If you wish to setup a browser for maximum security and privacy, I recommend Firefox. The reason for that is, Firefox offers the greatest control over security and privacy settings, and there are numerous add-ons for it that can harden the security of your browser. The first and most basic step you should take is to ensure your browser is up to date. Outdated browsers with security holes are an extremely common attack vector. Browser updates are issued frequently to patch these vulnerabilities as they are discovered. Once you have ensured your browser is up to date, some settings must be modified to ensure the greatest possible privacy and security. Go to the Firefox Options and change the settings below.

  1. Change your homepage to https://duckduckgo.com/. Millions of people use this as their homepage and it is completely non-alerting.

  2. Change the downloaded files location from the “Downloads” folder to an encrypted location.

  3. Under Privacy, turn off do not track. Websites have absolutely no obligation to honor your requests, and in fact, they rarely do. We will take much more aggressive steps to ensure we are not being tracked. However, you may elect to tell sites that you do not wish to be tracked if you so wish.

  4. Under History, select “Use custom settings for history” from the pull-down menu. Then, uncheck “Always use private browsing mode” and “Remember my browsing and download history” and “Remember search and form history”. This will prevent Firefox from remembering any history after your browsing session has closed.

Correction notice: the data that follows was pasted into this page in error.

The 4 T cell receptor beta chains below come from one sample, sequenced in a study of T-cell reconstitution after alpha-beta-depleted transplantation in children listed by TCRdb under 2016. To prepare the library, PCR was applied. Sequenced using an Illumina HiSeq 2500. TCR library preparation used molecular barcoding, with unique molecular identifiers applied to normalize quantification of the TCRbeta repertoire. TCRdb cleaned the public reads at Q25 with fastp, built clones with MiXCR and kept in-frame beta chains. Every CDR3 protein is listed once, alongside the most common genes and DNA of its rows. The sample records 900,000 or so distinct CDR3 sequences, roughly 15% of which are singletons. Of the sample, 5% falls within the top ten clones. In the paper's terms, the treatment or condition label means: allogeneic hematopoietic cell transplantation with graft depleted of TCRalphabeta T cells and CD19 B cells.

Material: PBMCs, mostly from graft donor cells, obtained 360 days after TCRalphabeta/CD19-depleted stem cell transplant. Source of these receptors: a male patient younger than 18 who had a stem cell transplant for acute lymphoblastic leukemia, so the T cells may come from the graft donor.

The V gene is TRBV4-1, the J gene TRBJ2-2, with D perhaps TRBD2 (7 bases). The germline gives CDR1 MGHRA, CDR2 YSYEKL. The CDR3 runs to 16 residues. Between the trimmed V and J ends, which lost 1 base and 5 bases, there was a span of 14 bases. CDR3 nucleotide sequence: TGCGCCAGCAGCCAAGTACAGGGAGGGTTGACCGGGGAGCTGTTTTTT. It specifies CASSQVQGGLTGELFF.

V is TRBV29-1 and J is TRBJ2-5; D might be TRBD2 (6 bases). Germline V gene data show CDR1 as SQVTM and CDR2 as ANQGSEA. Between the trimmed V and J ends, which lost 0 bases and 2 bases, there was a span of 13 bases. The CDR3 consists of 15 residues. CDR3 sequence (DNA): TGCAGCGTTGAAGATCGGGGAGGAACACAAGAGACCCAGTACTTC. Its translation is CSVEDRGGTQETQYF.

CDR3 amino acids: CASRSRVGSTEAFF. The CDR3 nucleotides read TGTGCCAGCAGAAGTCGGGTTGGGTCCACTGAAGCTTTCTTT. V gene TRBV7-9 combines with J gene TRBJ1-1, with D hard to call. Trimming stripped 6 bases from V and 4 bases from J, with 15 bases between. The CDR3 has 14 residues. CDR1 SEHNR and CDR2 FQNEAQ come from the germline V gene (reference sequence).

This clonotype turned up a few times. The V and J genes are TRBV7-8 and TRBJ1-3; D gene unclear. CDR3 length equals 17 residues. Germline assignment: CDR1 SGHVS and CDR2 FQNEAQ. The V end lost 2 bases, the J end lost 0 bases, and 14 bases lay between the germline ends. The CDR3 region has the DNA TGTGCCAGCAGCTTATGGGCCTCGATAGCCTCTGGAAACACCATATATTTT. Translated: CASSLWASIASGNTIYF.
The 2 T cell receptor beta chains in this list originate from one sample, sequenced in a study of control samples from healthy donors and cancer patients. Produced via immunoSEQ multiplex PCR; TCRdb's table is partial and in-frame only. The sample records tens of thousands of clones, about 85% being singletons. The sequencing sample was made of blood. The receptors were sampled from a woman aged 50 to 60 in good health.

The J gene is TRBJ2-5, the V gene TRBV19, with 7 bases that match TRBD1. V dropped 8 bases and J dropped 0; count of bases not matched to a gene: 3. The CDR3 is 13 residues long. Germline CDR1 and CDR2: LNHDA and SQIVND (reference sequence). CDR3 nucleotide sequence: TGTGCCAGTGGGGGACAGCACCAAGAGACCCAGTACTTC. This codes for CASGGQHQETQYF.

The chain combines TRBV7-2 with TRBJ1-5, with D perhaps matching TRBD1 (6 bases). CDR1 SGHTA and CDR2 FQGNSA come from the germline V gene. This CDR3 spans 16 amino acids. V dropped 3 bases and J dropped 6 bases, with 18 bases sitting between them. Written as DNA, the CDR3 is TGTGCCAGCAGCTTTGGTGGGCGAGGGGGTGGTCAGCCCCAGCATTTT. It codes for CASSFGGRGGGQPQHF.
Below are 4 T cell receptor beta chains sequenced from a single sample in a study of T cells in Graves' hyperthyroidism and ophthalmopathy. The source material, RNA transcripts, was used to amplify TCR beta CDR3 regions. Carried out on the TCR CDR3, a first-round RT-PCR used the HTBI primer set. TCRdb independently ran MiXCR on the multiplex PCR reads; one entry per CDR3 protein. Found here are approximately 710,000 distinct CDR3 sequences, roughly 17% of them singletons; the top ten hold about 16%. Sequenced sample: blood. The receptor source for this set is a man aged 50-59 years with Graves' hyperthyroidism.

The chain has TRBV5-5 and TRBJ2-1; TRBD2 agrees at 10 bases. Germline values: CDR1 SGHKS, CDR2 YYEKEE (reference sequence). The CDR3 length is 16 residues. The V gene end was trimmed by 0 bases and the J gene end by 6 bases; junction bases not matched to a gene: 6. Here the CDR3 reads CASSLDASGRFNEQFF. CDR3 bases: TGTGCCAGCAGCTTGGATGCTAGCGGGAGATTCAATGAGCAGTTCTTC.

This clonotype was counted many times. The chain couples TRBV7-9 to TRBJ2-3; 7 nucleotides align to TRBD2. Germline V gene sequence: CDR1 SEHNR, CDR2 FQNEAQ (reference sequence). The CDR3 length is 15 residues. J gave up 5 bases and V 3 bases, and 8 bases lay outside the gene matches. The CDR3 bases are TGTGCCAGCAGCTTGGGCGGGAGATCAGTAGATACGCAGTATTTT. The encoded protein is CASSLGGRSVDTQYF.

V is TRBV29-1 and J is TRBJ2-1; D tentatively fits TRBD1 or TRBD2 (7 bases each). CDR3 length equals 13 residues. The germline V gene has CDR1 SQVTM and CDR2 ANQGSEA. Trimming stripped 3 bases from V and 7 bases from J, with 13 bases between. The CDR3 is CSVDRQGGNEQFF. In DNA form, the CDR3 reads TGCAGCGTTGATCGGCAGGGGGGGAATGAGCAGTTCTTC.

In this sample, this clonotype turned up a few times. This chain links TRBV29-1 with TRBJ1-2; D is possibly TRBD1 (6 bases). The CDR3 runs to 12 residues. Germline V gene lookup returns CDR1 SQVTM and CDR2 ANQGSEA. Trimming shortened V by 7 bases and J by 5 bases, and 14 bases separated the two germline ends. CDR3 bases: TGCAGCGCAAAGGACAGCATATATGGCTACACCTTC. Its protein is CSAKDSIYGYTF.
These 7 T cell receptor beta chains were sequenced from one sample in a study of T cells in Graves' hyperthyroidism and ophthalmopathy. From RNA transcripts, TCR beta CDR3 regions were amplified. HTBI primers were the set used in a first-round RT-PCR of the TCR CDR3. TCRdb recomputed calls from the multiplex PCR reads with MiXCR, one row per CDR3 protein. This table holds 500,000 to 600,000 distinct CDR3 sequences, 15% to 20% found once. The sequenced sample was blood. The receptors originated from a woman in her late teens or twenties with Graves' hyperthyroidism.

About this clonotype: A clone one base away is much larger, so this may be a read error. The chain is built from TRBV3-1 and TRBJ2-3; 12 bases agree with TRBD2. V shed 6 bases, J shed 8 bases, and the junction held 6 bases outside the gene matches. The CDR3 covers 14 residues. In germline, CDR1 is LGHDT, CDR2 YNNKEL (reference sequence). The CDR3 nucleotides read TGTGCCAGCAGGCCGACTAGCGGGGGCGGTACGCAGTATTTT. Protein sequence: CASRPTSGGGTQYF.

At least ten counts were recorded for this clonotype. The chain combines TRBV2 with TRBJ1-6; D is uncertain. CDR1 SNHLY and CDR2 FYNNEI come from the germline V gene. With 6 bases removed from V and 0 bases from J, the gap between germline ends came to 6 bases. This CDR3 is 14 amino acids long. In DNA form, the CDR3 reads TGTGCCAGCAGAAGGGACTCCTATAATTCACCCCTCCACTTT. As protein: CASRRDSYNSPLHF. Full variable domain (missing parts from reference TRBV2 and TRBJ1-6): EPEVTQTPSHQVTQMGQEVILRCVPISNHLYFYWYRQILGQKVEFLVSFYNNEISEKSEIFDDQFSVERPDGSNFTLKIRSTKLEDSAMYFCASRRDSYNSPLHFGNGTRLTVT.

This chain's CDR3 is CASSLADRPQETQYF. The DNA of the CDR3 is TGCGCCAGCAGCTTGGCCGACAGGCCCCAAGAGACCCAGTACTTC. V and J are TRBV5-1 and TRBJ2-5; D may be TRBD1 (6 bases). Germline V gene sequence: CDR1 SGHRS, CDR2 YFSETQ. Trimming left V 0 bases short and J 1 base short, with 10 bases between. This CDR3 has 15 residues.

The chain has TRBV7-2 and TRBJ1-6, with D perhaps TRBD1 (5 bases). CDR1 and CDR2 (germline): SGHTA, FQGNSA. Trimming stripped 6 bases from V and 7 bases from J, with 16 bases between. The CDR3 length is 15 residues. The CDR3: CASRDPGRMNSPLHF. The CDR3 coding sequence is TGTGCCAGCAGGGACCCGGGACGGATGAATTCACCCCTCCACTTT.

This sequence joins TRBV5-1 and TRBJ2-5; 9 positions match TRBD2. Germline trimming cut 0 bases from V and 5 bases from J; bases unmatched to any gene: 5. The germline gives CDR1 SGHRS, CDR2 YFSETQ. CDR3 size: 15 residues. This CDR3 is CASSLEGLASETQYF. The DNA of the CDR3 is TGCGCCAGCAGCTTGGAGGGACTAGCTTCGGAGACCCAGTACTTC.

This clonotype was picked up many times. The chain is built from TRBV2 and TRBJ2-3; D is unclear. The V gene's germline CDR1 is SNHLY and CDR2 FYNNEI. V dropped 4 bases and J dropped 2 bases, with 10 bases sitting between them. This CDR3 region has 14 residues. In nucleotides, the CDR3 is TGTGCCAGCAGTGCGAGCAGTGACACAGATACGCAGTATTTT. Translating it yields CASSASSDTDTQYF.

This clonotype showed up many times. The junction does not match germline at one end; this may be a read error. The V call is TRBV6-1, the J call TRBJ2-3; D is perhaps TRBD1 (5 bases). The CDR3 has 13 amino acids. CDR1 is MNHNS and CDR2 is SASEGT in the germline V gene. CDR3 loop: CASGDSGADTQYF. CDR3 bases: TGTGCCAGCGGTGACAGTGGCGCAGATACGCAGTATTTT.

5. Next, still under History, check the box that says “Accept cookies from sites”. This will allow cookies from the websites you visit. Without cookies, it is very difficult to make purchases, use online streaming services, or enjoy many of the other potential benefits of the internet. Though accepting cookies is not ideal, we will take steps to get rid of them upon closing Firefox. Next, under the “Accept cookies from third-party sites” drop-down, select “Never”. Thirdparty sites are sites that you have not visited but that are still attempting to track internet usage for marketing purposes. There is no need to accept their cookies since you have not visited these websites. Under “Keep until” (which refers to how long cookies are retained), select “I close Firefox”. By default, cookies may last 30, 60, or as long as 90 days, and may track your browsing sessions throughout that entire period. This option will ensure they are not saved after your browsing session has ended. After that, check the box that says “Clear history when Firefox closes”.

  6. Before moving on click the “Settings” box to the right. This will bring up an entirely new dialogue that gives you very granular control of the items that Firefox clears upon closing. They are Browsing and Download History, Active Logins, Form & Search History, Cookies, Cache, Saved Passwords, Site Preferences, and Offline Website Data. Select all of them and click OK to close the dialogue. Finally, under “Location Bar” uncheck History, Bookmarks, and Open Tabs.

  7. Under Security check “Warn me when sites try to install add-ons” box. Next, deselect both the “Block reported attack sites” and “Block reported web forgeries” options. Both of these options could allow Firefox to track your web activity by sending the sites you visit to Mozilla for vetting against a whitelist. Though I don’t personally distrust Mozilla or Firefox, I still prefer to send them as little information about my browsing sessions as possible. Finally, deselect the “Remember passwords for sites” and “Use a master password”.
Firefox Addons
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(07-13-2020, 10:49 PM)x-loy Wrote: good
Thank You  Heart
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